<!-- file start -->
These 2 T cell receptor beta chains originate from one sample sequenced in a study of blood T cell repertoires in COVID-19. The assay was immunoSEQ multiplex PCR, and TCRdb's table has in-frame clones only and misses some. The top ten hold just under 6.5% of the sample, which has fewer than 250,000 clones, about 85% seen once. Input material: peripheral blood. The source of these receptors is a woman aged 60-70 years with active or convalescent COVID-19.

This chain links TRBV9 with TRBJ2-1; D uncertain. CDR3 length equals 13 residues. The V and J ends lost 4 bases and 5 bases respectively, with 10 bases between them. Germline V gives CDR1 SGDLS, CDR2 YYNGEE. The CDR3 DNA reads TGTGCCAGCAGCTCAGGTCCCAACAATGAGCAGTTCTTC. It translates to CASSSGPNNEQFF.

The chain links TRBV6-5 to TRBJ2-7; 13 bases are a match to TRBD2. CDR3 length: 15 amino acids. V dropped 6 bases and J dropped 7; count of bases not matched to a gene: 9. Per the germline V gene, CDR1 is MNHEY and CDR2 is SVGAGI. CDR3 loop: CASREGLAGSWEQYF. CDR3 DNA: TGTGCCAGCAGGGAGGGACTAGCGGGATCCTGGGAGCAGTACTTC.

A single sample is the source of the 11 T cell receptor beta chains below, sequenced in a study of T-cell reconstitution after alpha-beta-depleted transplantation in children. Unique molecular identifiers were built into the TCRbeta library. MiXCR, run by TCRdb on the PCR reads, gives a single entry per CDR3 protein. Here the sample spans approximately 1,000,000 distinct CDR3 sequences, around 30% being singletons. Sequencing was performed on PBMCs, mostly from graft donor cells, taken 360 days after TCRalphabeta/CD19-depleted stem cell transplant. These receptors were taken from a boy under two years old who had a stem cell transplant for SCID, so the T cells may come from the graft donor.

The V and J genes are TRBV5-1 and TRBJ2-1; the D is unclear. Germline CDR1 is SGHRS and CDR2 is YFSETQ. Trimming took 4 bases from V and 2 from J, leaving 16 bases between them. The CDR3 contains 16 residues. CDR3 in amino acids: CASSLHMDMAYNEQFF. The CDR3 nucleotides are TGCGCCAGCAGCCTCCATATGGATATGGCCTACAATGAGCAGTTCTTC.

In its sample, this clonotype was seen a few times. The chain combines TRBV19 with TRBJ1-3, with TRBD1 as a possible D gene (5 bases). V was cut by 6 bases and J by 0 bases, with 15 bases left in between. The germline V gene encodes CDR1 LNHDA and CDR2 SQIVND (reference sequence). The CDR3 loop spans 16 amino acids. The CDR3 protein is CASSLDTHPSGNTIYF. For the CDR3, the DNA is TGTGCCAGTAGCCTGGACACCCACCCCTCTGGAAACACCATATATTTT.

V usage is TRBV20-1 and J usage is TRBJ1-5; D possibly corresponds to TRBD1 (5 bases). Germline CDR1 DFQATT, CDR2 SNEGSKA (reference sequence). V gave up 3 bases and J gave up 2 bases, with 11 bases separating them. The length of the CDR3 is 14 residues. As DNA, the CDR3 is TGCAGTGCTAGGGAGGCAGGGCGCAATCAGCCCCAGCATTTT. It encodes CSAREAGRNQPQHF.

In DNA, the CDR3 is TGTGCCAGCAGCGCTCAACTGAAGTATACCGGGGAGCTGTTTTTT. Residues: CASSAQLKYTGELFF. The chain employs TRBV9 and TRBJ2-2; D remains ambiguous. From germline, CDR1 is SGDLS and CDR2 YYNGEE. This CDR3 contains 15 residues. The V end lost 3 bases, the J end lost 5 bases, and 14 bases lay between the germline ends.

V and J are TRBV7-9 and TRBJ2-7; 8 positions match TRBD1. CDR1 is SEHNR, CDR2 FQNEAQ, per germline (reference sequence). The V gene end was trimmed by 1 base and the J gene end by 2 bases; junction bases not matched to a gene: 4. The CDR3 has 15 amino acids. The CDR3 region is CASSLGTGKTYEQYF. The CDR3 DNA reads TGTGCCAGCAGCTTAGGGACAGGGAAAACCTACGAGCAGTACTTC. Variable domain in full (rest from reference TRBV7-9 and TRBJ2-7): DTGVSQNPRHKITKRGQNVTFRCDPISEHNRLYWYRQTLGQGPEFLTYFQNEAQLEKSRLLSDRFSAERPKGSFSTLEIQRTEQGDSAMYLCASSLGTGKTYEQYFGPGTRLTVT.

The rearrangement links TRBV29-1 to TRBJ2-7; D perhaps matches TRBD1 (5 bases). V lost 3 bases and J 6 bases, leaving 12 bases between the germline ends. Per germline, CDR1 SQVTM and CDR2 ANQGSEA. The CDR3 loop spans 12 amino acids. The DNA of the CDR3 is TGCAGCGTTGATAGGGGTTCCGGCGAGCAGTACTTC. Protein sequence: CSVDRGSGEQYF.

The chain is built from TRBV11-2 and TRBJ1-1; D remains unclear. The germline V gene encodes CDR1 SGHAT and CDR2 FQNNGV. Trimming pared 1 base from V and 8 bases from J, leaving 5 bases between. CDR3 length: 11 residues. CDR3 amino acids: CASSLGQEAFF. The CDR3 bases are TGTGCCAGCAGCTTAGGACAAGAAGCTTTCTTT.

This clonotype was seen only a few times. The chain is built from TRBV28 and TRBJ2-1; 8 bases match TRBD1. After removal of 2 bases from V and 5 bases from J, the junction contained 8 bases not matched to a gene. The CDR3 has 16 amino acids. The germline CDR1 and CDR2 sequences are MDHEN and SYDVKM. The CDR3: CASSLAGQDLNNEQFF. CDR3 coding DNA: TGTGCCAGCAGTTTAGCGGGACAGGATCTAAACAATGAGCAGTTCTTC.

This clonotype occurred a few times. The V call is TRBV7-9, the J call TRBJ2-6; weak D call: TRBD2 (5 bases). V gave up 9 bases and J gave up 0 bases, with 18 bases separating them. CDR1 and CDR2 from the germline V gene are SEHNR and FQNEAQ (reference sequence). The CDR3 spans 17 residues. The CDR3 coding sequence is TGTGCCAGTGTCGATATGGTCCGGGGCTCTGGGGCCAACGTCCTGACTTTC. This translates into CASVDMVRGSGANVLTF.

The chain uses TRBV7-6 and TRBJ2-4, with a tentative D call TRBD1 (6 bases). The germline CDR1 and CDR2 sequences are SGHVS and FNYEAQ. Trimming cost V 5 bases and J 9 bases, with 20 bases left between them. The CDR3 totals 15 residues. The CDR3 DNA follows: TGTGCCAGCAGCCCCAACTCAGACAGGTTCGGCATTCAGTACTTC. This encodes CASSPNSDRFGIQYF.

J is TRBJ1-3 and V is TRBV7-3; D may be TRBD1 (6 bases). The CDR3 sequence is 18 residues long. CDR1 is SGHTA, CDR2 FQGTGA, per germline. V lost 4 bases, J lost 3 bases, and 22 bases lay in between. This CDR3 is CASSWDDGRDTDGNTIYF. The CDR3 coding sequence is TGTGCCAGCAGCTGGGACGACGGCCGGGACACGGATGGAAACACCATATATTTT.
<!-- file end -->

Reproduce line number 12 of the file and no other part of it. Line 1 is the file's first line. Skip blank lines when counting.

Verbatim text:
This clonotype was seen only a few times. The chain is built from TRBV28 and TRBJ2-1; 8 bases match TRBD1. After removal of 2 bases from V and 5 bases from J, the junction contained 8 bases not matched to a gene. The CDR3 has 16 amino acids. The germline CDR1 and CDR2 sequences are MDHEN and SYDVKM. The CDR3: CASSLAGQDLNNEQFF. CDR3 coding DNA: TGTGCCAGCAGTTTAGCGGGACAGGATCTAAACAATGAGCAGTTCTTC.